Study of Bike Use on 30th Street Demonstrates Fears and Predictions of Opponents: Less Business and Locals Unable to Find Parking

by on December 7, 2021 · 5 comments

in Ocean Beach, San Diego

Kate Callen, a longtime North Park activist, performed a study of bicycle use along the contentious 30th Street corridor and its new bike lanes. She found that the fears and predictions of opponents of the bikepath project are true: there is less business and local residents are having a difficult time finding parking.

Callen took a careful count from security video of bike lane riders (bikes, scooters, skateboards) on the 3400 block of 30th Street during peak commuting times, between 7 a.m. and 9 a.m. and from 4 p.m. to 6 p.m. Monday, Oct. 4 through Friday, Oct. 8. Over the course of those 20 hours, the average number of riders per peak commuting hour was 16.

Callen, a former San Diego Bureau chief for United Press International, said:

“People have been asking for years for any data, the city has been saying we will get to it eventually.”

This important study has ramifications for other communities, such as Normal Heights and Ocean Beach, where bicycling extremists have pushed for the premature removal of parking and for so-called “road diets” that create dangerous conditions.

Why did Callen do the study?

She said:

“The community was kept in the dark until just before (former Mayor Kevin) Faulconer announced it as a done deal. When people first heard about it, they didn’t believe it.  How could the city do something so outrageous without telling us?”

She also stated:

“We have a lot of people in Save 30th Street that are avid bicyclists and have been for years.” Even with the new bicycle lanes, “they will not ride on 30th Street,” she said, because it’s too narrow and they already ride on Utah Street, which is very wide.” She added, “Nobody has really told us why the bike lanes were needed.”

Times of San Diego writer, JW August, filed this noteworthy report:

In the five months since the bike corridor has been in place, the activists say their fears have proven to be true. It’s not as promised, they contend. In fact, they say, it’s been detrimental to those who work or live along the corridor.

Merchants and restaurant owners say they are seeing less business, and residents complain about being unable to find places to park.

The residents who have protested the bike lane initiative from the beginning say the city’s transportation department ramrodded the project through. They assert that the manager of its mobility program, Everett Hauser, had no interest in hearing their concerns and that he appeared to be a bike lane advocate focused on pushing through the project.

Hauser is listed on the San Diego County Bicycle coalition website as the No. 1 rider, having taken 1,191 bike trips, covering 20,678 miles through this month. Times of San Diego contacted his supervisor in order to speak to him about his job description.  She responded by saying we have to file an open records act for this information.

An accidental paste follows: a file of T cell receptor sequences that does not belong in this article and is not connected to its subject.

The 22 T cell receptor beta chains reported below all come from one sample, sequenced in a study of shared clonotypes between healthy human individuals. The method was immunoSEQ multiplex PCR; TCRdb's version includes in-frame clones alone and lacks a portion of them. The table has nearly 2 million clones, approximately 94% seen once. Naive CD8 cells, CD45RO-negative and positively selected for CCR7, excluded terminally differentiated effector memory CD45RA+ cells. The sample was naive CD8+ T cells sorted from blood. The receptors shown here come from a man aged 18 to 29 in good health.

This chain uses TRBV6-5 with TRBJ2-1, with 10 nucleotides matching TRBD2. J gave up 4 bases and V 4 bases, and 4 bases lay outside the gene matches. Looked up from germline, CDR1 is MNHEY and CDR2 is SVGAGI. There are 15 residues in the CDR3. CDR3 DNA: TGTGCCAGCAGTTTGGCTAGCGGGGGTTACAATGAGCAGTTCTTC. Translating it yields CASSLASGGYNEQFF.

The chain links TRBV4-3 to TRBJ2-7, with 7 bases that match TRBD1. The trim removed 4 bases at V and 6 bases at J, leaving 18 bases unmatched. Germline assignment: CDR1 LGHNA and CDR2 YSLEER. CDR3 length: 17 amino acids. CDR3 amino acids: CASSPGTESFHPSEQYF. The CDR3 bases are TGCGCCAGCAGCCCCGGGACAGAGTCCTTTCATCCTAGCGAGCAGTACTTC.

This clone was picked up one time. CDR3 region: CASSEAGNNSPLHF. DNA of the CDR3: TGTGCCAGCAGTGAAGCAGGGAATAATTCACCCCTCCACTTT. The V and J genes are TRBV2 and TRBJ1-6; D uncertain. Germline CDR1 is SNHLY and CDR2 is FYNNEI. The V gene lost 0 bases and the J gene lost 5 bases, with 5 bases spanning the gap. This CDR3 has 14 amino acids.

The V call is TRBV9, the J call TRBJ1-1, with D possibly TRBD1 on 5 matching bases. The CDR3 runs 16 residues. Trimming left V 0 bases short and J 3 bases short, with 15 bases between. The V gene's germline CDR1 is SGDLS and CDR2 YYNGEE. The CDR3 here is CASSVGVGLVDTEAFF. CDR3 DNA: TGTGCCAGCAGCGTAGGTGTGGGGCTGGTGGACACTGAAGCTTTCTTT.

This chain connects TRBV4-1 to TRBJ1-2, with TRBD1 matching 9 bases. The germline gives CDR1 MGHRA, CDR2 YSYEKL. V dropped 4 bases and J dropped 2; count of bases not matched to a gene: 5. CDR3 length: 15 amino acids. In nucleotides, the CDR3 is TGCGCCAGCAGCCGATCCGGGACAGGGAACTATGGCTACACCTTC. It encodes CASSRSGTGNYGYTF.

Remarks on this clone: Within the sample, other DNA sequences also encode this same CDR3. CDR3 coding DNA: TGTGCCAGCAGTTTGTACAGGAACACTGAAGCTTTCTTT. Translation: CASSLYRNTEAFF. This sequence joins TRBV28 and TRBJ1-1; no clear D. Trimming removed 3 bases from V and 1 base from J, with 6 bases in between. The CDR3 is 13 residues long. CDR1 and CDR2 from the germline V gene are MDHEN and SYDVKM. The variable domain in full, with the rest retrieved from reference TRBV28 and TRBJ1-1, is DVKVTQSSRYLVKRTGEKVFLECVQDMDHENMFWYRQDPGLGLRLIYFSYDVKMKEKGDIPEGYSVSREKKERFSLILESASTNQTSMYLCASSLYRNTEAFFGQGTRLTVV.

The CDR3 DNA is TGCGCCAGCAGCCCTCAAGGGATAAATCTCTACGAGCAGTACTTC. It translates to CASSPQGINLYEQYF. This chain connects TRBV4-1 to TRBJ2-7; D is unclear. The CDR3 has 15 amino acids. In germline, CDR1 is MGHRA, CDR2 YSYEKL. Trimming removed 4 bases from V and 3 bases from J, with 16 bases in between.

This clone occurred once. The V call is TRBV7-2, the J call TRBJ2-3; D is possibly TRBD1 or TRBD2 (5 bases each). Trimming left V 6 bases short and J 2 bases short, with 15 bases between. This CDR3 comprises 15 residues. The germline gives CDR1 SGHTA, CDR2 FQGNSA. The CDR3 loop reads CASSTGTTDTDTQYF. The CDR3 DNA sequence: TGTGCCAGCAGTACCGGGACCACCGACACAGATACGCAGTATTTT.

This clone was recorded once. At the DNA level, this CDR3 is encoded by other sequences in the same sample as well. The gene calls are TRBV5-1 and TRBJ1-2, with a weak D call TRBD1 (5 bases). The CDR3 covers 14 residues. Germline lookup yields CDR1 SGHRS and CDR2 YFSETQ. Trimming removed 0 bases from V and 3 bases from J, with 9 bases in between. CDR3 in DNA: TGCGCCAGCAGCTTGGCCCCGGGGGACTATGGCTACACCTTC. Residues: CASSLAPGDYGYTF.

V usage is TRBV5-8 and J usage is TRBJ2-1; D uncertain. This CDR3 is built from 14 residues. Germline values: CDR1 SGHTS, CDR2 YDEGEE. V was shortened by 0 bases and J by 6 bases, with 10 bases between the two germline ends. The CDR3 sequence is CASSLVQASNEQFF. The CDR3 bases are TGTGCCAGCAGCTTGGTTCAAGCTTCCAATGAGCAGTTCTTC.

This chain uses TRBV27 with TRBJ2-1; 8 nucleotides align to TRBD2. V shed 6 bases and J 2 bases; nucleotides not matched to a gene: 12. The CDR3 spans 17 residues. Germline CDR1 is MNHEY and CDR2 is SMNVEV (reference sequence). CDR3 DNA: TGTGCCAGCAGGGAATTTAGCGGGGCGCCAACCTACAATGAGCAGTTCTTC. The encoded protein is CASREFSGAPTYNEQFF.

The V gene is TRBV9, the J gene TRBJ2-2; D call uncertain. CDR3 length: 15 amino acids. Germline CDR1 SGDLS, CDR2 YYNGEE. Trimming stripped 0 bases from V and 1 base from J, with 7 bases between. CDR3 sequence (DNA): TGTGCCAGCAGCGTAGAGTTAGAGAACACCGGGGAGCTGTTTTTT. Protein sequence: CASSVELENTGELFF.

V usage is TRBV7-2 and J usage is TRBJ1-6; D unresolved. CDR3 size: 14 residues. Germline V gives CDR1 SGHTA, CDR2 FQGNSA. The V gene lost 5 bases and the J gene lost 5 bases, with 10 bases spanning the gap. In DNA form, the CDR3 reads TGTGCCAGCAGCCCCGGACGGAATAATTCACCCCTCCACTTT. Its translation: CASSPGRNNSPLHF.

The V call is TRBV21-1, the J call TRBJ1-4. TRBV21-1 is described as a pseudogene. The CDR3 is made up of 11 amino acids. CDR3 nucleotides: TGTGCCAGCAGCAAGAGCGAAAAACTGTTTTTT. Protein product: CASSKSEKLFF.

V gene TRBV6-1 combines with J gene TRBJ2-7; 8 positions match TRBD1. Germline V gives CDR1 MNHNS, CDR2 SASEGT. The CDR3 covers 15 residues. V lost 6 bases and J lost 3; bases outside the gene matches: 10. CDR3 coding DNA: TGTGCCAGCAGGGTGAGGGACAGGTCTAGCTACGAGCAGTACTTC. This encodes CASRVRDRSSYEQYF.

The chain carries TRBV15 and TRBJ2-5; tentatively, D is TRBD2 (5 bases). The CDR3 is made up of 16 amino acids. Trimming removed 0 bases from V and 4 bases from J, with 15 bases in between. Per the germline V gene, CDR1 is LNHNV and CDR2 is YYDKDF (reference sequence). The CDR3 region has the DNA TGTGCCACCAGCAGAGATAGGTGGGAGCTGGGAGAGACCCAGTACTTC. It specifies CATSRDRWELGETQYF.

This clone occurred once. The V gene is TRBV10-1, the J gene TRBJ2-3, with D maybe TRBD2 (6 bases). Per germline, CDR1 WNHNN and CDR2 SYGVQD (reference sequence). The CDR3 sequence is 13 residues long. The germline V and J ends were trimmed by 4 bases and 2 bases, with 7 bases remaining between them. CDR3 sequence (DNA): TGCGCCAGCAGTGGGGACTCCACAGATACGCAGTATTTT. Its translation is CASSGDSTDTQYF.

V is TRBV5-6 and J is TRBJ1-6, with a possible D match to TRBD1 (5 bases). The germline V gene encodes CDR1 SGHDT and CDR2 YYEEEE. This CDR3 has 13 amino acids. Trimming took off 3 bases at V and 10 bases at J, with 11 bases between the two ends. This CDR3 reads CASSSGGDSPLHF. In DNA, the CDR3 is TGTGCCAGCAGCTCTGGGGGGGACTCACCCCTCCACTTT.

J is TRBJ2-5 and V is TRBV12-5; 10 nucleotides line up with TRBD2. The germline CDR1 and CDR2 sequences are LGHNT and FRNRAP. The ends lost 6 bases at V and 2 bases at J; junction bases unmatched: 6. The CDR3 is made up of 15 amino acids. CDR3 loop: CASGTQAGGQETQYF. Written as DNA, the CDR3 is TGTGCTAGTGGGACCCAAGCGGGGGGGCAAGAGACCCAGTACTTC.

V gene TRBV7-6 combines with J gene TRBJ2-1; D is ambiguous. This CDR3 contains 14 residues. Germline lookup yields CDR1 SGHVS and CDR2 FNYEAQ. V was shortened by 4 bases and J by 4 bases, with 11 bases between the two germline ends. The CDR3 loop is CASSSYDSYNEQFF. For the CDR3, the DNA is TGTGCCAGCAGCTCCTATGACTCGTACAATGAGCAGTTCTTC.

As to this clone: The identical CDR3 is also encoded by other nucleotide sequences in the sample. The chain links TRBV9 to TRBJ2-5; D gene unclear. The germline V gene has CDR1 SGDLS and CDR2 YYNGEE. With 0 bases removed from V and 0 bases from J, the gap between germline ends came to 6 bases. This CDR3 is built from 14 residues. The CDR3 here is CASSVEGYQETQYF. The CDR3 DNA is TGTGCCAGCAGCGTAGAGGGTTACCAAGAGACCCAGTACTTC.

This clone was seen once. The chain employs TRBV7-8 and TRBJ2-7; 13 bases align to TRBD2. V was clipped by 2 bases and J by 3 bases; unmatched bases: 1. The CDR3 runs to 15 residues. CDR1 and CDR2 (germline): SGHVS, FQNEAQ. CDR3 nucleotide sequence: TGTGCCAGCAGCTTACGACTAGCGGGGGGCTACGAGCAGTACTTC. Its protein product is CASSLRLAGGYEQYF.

Merchants and residents along the bike path say they appreciate the research Callen has done because they’ve wanted some solid information to bolster their contention that the limited bicycle traffic does not justify the hardship locals face every day dealing with the city-installed bike lanes. They also question the environmental value when car and truck drivers circle the area looking for parking spots or go into nearby neighborhoods to park.

See the balance of August’s fine piece here.

{ 5 comments… read them below or add one }

TL December 7, 2021 at 9:15 pm

If you build it, they will come.



FrankF December 8, 2021 at 7:29 am

I live one block east of 30th Street. Since 30th has been turned into a giant bike lane, all of the business patrons are parking in front of my house leaving zero parking for my visitors. And what really frosts my crank, serious bike riders want nothing to do with the bike lane because it segregates them to the lane next to the curb where the roadway is poorly maintained and the bikes are hard to see by vehicles turning right, so the serious bike riders still use the middle off the vehicle lane, which is their right and the bike lane goes unused.

Don’t get me started on the nightmare of the still unused bike lane on 5th Avenue in downtown. What a cockup that is!!


Chris December 8, 2021 at 12:38 pm

Interesting. I see people using the lane on fifth all the time from Bankers Hill to Hillcrest (or at least when it was a painted lane before the construction of hard barriers which are still not done). Are you only talking about downtown?


OB John December 13, 2021 at 12:33 pm

Turns out the 5th ave protected bike lane is not due to open until Dec of 2022 making this a mind boggling 3 year project!! Thanks to SDBC (San Diego Bike Coalition) I was given this info as I got no response from Mayor Gloria or the Get-It-Done app. Even though this lane has been completed enough to be useable for at least 8 months now it still remains blocked due to the city claiming that signal lights need to be installed first to avoid liability issues. I was perfectly happy riding with the old painted bike lane which made it easier for cars and bikes to co-exist and didn’t cost the taxpayers mucho $$$$$$$$$’s.


24BestBuys December 9, 2021 at 12:27 pm

I live in 30th Street and I can see no parking sense anywhere.


Leave a Comment

Older Article:

Newer Article: